CAD of the EUCLID focal plane payload

An expanded view of the focal plane array. The detector matrix is on the left, supported on six cold SiC beams each holding six CCDs within a SiC frame. The top row offset to the rear, to show its relationship of each triplet of detectors to their readout electronics (ROE) which digitise the signals. The cold frame holding the CCDs is mechanically decoupled from the framework holding the ROEs. Each ROE has its own power supply unit (R-PSU). Items labelled TS are the thermal shrouds to isolate the cold detector plate from the warm ROEs. “VIS: the visible image for Euclid”, Proc. SPIE, 2014.

Photo of a EUCLID CCDThe CCD273-84, a thin-gate 4k × 4k device with 12 µm square pixels, is a custom CCD produced for Euclid based on the CCD203 which was flown on-board the Solar Dynamics Observatory launched in 2010. The CCD273 incorporates a charge injection structure (taking the place of the central 4 pixel rows), a register width of 20 µm and a low noise output stage, as used in the CCD231. As binning was not required for VIS and experimental and simulations performed by the CEI indicated an improvement in serial charge transfer the channel width was redcued from the 50 µm in the CCD203.

Radiation Damage Assessment

The CEI first became involved with Euclid in 2009 performing an experimental characterisation to assess the charge transfer efficiency at temperatures around the Euclid operating temperature of 153 K with the aim to recommend an operating temperature and the optimal clocking scheme for use in flight. This work and discussion between Teledyne e2v, ESA and the Euclid-VIS consortium led to the creation of the custom CCD273 which demonstrated improved serial charge transfer performance as a result of the reduction in register channel width.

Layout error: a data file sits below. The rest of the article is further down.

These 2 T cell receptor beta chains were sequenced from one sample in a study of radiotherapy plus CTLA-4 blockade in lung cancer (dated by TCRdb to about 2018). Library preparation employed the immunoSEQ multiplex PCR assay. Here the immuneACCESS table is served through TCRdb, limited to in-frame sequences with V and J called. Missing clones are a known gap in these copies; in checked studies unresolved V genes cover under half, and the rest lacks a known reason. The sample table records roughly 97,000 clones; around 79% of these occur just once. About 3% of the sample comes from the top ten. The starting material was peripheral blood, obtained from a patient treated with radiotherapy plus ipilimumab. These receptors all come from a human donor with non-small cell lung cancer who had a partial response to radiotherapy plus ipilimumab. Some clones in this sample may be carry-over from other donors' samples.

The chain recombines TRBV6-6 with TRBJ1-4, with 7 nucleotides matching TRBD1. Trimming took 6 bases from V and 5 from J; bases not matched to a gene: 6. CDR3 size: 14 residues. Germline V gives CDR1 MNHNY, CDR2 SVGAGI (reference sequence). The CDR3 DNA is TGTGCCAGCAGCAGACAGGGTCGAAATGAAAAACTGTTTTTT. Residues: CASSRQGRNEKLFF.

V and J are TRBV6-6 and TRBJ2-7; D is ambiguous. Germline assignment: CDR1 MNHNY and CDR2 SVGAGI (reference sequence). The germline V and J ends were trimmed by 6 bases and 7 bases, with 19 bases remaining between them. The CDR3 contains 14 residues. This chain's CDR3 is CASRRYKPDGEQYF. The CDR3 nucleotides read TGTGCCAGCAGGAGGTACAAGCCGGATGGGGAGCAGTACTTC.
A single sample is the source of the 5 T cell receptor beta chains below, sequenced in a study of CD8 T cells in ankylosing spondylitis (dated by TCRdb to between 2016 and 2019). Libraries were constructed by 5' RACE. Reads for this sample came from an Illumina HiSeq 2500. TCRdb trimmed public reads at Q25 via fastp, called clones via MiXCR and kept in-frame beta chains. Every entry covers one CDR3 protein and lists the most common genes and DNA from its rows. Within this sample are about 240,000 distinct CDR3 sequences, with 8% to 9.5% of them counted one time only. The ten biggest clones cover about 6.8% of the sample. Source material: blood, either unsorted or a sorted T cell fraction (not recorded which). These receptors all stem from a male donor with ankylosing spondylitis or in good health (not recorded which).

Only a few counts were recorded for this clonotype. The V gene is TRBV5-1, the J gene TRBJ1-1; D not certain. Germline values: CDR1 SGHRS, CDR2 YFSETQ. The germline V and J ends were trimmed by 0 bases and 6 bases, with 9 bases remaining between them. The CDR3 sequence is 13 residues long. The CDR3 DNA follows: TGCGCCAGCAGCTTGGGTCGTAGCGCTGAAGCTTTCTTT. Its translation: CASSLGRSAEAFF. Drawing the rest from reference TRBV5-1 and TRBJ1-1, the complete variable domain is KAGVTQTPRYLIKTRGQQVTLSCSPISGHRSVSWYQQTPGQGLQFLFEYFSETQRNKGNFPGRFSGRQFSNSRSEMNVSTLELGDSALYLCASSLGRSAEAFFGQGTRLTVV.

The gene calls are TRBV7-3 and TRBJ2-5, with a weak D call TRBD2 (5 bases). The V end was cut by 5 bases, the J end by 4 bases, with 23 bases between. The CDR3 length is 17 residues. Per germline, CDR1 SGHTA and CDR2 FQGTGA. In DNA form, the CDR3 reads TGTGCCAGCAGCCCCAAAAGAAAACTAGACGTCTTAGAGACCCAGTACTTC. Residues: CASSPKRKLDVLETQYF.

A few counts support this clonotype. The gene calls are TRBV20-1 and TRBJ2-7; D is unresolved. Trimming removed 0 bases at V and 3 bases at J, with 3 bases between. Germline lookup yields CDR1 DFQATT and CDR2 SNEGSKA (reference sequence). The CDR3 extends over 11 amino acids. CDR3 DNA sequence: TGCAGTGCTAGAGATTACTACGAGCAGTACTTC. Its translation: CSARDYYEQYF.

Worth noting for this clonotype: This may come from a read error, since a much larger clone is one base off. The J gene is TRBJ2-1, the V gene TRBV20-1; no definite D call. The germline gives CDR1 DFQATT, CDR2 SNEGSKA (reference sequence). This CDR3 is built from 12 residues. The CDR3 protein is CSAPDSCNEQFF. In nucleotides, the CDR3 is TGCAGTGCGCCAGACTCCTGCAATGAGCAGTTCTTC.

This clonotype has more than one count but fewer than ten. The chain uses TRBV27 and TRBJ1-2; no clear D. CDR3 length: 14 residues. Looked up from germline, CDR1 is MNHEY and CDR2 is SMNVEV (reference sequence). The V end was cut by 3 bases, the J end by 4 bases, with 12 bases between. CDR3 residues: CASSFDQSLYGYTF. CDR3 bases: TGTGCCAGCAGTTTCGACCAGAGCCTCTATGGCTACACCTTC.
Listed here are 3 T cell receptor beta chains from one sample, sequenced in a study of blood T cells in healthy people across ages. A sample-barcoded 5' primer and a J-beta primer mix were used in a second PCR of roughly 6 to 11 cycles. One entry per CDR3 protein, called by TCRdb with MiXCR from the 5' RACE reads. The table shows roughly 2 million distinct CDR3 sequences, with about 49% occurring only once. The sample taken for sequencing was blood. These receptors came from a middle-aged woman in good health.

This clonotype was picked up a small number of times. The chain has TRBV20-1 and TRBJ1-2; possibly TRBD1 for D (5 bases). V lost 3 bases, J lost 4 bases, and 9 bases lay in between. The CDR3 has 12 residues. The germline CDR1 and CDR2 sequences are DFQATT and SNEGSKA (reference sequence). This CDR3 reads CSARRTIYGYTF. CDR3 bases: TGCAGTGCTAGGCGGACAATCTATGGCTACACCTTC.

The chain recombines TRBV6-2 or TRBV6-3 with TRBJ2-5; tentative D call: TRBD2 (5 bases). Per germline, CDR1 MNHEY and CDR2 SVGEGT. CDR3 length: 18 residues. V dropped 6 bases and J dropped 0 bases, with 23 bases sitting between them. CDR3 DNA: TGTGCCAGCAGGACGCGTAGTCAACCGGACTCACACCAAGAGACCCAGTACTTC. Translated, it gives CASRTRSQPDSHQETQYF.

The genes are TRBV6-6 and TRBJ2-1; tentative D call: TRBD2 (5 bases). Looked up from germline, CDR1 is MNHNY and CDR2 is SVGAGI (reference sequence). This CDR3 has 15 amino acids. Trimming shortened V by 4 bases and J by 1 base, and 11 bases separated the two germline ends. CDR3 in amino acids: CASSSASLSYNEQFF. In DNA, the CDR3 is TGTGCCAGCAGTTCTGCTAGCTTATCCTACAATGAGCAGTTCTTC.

The next step was to assess the post irradiation performance of the CCD273, which included a cryogenic irradiation of a number of CCD273s, some of which was irradiated cold and kept cold over an extended period of time. This enabled the CEI to explore the defects which will impact the charge transfer process in flight, avoiding uncertainties created as a result of annealing during a standard room temperature irradiation. The defects were investigated using charge transfer efficiency measurements (X-ray, Extended Pixel Edge Response, and First Pixel Edge Response) and ‘trap sweeps’ whereby trap pumping is performed over a range of transfer speeds.

In-orbit Trap Pumping

The experimental work and the “keep cold” tests revealed new and previously unknown properties of the radiation damage defects. Especially the trap pumping method has proven to be an important tool for the understanding of these defects and trap pumping has now been implemented as part of the In-orbit calibration routines for the Euclid VIS instrument. The CEI is therefore developing trap pumping analysis routines as part of the Euclid Science Ground Segment that handles all the analysis of all the data from the Euclid mission. The output of the trap pumping analysis will be used to improve the precision of the charge transfer models which aim to remove the effects of radiation damage from the VIS images. Through an understanding of the radiation damage effects experienced during the mission, through experimental analysis and modelling techniques, the effects of radiation can be decoupled from those of mass inhomogeneities.